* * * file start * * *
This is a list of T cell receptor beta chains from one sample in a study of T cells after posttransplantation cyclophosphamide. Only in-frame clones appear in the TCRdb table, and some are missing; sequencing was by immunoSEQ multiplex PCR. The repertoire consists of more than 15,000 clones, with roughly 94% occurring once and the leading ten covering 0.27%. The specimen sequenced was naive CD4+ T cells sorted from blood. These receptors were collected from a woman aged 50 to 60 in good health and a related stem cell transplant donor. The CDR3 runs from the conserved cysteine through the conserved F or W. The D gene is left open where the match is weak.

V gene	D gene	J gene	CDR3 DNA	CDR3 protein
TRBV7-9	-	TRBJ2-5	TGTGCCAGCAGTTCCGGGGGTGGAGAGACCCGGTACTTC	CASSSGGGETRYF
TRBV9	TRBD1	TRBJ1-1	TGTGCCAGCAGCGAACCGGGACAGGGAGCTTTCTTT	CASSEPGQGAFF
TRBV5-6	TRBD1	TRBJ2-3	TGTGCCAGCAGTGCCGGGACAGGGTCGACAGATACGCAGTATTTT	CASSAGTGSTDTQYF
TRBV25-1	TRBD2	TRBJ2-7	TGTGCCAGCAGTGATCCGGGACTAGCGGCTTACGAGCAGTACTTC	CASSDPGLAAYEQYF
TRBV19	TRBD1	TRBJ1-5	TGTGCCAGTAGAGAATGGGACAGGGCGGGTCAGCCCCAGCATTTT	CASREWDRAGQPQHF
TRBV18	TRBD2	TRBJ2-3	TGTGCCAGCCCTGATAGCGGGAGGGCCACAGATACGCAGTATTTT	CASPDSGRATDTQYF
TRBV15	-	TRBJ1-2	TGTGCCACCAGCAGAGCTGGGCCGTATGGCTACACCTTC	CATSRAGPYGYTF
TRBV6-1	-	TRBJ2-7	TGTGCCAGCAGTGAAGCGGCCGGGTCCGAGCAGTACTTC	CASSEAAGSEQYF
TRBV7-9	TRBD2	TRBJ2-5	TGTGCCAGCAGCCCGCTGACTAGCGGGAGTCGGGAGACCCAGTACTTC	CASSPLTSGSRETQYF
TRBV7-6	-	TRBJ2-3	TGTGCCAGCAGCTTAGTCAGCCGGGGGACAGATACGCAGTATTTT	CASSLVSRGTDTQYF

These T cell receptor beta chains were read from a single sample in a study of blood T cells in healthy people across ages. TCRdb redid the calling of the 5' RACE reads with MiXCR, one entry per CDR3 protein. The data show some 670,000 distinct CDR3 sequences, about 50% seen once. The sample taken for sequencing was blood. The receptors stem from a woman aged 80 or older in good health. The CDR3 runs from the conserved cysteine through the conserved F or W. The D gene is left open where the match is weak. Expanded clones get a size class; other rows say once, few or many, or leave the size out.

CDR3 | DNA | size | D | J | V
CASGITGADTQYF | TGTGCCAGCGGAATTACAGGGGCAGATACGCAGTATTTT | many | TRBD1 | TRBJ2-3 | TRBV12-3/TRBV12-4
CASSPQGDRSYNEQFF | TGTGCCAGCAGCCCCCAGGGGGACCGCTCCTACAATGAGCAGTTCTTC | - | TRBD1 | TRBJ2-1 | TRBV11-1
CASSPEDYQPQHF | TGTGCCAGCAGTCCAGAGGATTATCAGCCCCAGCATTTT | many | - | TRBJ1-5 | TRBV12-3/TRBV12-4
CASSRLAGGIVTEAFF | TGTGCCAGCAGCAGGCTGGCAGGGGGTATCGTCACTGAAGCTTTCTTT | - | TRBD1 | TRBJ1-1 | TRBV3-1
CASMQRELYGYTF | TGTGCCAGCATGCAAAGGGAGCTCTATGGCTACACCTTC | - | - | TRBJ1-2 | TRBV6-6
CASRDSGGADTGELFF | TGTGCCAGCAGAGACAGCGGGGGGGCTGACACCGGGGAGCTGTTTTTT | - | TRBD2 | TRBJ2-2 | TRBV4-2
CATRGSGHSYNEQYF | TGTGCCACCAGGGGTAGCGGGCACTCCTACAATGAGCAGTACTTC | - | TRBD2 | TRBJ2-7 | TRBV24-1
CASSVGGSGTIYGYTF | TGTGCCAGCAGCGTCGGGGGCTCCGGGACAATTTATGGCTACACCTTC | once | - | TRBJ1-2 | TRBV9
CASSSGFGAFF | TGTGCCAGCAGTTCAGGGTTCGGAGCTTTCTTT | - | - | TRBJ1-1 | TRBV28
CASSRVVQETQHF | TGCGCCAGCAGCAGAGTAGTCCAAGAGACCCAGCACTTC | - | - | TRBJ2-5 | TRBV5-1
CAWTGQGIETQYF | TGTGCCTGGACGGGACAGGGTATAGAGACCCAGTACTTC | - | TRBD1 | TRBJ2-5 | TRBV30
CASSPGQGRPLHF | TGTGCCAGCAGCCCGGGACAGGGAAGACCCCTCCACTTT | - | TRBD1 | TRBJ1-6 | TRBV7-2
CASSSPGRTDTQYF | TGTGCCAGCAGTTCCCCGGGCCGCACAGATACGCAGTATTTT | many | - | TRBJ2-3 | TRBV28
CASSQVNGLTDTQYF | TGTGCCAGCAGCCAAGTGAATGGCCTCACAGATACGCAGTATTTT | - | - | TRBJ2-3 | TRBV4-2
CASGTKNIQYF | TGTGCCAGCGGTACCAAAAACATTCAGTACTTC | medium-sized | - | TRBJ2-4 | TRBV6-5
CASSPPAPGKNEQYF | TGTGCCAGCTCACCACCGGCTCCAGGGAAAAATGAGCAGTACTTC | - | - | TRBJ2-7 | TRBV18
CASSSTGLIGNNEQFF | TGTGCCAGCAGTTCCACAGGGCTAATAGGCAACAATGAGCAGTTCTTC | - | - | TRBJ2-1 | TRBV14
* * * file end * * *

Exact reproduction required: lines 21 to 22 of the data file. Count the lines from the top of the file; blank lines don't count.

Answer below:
CATRGSGHSYNEQYF | TGTGCCACCAGGGGTAGCGGGCACTCCTACAATGAGCAGTACTTC | - | TRBD2 | TRBJ2-7 | TRBV24-1
CASSVGGSGTIYGYTF | TGTGCCAGCAGCGTCGGGGGCTCCGGGACAATTTATGGCTACACCTTC | once | - | TRBJ1-2 | TRBV9